"Rising from my seat I went into my stateroom, selected the things I had in mind and put them into a tin document case which bore my name on the outside. They scarcely covered its bottom, so insignificant were my belongings, and they left in it a large empty space. Bringing it out into the wardroom I told my messmates that I for one had decided to leave some things in a place of safety until we either came out again or the store ship joined us inside.

"'Well, you are a fine fellow to serve on board the Tecumseh,' was their greeting. 'Have you no pride in your ship? You ought to be ashamed of yourself,' etc, etc.

"'You're all wrong,' I replied. 'I am proud of my ship and I'm not ashamed of myself. I have here some papers I should not care to lose, that's all. I'm as sure as any of you that nothing will occur tomorrow to make me regret having sent them out of the ship, but all the same, I'm going to send this box to the store ship, and if any of you would like to put into it letters or valuables of your own, there's lots of room left and you're welcome to do so.

"My remarks were received with jeers from all but two officers. These remarked, after a few minutes, 'It's absurd, of course, and entirely unnecessary, but I think I'll accept Cottrell's officer." With this they put some letters and other articles in my document case, on the inside of the lid of which I pasted a paper bearing our names: - 'Acting Master Charles F. Langley, U.S.N.; Acting Master Gardner Cottrell, U.S.N.; Acting Ensign John P. Zettick, U.S.N.' and we sent the box to the store ship by the guard boat that same evening.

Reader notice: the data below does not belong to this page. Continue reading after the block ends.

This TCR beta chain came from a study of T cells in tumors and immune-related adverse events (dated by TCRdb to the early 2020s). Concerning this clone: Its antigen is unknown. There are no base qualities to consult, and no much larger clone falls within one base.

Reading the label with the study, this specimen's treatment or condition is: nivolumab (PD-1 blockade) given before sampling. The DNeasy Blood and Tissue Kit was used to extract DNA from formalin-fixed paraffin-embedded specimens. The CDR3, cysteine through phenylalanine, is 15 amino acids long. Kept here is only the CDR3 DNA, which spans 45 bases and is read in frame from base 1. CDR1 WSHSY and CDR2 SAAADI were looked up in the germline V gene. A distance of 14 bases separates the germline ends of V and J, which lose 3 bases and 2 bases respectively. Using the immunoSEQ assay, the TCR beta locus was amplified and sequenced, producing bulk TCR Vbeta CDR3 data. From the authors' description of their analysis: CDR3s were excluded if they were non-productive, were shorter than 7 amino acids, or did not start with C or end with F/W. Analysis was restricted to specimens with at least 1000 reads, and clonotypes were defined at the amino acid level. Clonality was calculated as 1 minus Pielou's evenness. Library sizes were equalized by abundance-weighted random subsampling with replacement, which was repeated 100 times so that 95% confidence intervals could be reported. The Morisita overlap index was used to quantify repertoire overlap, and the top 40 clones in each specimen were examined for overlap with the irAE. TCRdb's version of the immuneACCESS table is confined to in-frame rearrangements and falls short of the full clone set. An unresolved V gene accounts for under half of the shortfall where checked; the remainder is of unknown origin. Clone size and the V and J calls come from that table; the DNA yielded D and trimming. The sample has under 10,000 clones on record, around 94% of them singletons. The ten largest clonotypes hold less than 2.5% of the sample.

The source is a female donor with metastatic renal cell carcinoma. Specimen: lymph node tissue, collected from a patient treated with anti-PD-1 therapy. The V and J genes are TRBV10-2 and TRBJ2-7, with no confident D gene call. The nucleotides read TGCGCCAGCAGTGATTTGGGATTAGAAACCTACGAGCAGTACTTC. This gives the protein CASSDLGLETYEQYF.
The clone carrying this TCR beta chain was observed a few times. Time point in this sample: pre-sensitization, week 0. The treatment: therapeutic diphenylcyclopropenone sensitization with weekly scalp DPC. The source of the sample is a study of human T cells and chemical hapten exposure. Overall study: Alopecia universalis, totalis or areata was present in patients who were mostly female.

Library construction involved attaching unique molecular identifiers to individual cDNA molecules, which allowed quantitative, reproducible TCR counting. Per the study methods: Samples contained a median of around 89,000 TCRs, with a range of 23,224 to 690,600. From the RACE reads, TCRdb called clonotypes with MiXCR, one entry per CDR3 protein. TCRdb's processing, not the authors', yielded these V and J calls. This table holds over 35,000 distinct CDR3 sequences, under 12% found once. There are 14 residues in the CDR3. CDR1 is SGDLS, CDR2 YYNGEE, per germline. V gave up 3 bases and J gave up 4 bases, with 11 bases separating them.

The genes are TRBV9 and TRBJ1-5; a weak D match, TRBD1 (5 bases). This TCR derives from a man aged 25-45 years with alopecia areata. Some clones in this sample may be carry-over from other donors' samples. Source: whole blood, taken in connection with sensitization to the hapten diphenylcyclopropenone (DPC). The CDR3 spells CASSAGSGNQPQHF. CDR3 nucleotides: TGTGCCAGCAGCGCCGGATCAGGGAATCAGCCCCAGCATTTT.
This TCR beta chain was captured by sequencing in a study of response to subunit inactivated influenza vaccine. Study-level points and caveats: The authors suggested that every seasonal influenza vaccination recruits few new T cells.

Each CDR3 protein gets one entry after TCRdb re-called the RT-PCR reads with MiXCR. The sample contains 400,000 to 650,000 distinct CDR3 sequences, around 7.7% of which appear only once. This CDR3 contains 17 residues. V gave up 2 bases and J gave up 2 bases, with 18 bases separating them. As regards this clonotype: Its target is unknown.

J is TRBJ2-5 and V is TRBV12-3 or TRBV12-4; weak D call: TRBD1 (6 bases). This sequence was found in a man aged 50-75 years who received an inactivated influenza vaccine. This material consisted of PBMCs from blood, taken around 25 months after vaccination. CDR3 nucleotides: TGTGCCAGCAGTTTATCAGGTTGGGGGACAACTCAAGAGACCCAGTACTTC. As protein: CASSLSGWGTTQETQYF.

"You all know what happened; how we steamed bravely into the harbor, Alden leading the wooden ships in the Brooklyn, a smaller craft being lashed alongside of a larger, so that if one were disabled in the channel the other could take both out from under the heavy guns of Fort Morgan; how the Tecumseh took her position at the van of the monitors, the Manhattan, the Winnebago and the Chickasaw; how, when the Brooklyn stopped and reported, 'Torpedoes in the channel,' Farragut from his post aloft in the Hartford shouted down to Percival Drayton, her Captain, 'Damn the torpedoes; go ahead!" How the Hartford replaced her at the head of the column; how it was the Tecumseh that fired the first gun at thirteen minutes to seven A.M.; how both sides fought like madmen, the gunners stripped to the waist and bathed in the sweat of that fierce struggle under a blazing August sun and how our great Admiral justified the expectations of his countrymen by winning another glorious victory.